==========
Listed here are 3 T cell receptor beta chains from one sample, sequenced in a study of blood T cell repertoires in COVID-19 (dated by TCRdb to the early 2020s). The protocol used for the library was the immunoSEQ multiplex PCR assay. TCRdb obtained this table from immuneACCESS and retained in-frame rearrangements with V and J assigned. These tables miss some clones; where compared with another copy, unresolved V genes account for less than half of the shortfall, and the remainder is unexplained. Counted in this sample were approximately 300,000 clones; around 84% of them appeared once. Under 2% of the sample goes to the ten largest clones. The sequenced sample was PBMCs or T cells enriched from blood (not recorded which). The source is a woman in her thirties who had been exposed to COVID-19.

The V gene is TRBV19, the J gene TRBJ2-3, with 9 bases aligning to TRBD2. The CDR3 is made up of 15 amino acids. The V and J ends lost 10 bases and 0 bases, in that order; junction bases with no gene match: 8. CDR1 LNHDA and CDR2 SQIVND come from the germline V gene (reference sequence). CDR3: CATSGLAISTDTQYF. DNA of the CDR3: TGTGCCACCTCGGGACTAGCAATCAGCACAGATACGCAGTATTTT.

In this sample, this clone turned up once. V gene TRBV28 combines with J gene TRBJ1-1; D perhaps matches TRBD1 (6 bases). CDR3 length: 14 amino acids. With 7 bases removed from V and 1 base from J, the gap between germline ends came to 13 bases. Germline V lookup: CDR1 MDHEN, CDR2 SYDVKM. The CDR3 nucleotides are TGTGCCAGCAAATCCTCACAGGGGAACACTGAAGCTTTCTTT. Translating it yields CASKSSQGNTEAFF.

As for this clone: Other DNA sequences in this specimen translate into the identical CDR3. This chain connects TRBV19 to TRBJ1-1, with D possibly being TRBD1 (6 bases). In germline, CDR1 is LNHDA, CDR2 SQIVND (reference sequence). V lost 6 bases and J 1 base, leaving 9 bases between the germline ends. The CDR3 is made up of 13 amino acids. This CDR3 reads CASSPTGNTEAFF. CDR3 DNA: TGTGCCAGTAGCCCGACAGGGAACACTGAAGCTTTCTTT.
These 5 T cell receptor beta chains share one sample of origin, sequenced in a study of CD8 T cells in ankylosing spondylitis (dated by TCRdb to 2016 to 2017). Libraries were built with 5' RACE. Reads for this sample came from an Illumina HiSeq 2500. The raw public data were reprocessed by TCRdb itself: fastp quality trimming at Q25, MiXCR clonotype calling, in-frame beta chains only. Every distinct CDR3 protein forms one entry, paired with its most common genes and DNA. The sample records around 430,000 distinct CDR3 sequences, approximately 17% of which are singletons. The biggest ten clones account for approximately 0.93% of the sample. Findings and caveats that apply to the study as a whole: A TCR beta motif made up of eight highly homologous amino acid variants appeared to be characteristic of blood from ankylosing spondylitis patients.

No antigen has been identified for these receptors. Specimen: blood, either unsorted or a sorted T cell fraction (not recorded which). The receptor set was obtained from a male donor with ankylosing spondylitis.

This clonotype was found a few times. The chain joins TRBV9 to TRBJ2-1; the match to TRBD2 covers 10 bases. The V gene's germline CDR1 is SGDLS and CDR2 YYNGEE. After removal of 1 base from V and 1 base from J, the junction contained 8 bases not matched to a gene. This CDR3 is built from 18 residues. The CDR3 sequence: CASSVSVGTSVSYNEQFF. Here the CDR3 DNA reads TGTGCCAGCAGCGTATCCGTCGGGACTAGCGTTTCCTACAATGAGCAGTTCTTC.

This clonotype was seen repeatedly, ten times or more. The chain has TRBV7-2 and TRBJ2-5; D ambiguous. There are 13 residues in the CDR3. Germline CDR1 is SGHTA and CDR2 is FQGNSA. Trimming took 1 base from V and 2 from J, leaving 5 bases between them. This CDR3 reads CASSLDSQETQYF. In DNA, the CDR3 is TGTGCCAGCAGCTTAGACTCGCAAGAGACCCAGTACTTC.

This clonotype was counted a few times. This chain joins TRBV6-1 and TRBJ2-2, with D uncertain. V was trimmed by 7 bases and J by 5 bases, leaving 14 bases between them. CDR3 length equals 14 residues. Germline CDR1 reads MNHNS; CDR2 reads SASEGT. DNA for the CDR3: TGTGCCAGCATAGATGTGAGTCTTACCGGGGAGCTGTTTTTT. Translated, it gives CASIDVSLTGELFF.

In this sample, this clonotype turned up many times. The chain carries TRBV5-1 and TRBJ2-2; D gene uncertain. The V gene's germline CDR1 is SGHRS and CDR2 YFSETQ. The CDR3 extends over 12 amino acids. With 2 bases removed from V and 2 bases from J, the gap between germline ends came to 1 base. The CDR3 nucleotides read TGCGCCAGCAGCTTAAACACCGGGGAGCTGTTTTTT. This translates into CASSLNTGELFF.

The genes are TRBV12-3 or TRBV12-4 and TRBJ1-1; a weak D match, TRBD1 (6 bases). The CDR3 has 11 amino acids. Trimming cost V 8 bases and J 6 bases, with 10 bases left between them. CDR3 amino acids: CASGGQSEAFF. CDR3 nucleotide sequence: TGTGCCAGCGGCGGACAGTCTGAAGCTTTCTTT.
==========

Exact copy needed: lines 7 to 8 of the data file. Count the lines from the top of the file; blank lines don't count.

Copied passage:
This clonotype was found a few times. The chain joins TRBV9 to TRBJ2-1; the match to TRBD2 covers 10 bases. The V gene's germline CDR1 is SGDLS and CDR2 YYNGEE. After removal of 1 base from V and 1 base from J, the junction contained 8 bases not matched to a gene. This CDR3 is built from 18 residues. The CDR3 sequence: CASSVSVGTSVSYNEQFF. Here the CDR3 DNA reads TGTGCCAGCAGCGTATCCGTCGGGACTAGCGTTTCCTACAATGAGCAGTTCTTC.

This clonotype was seen repeatedly, ten times or more. The chain has TRBV7-2 and TRBJ2-5; D ambiguous. There are 13 residues in the CDR3. Germline CDR1 is SGHTA and CDR2 is FQGNSA. Trimming took 1 base from V and 2 from J, leaving 5 bases between them. This CDR3 reads CASSLDSQETQYF. In DNA, the CDR3 is TGTGCCAGCAGCTTAGACTCGCAAGAGACCCAGTACTTC.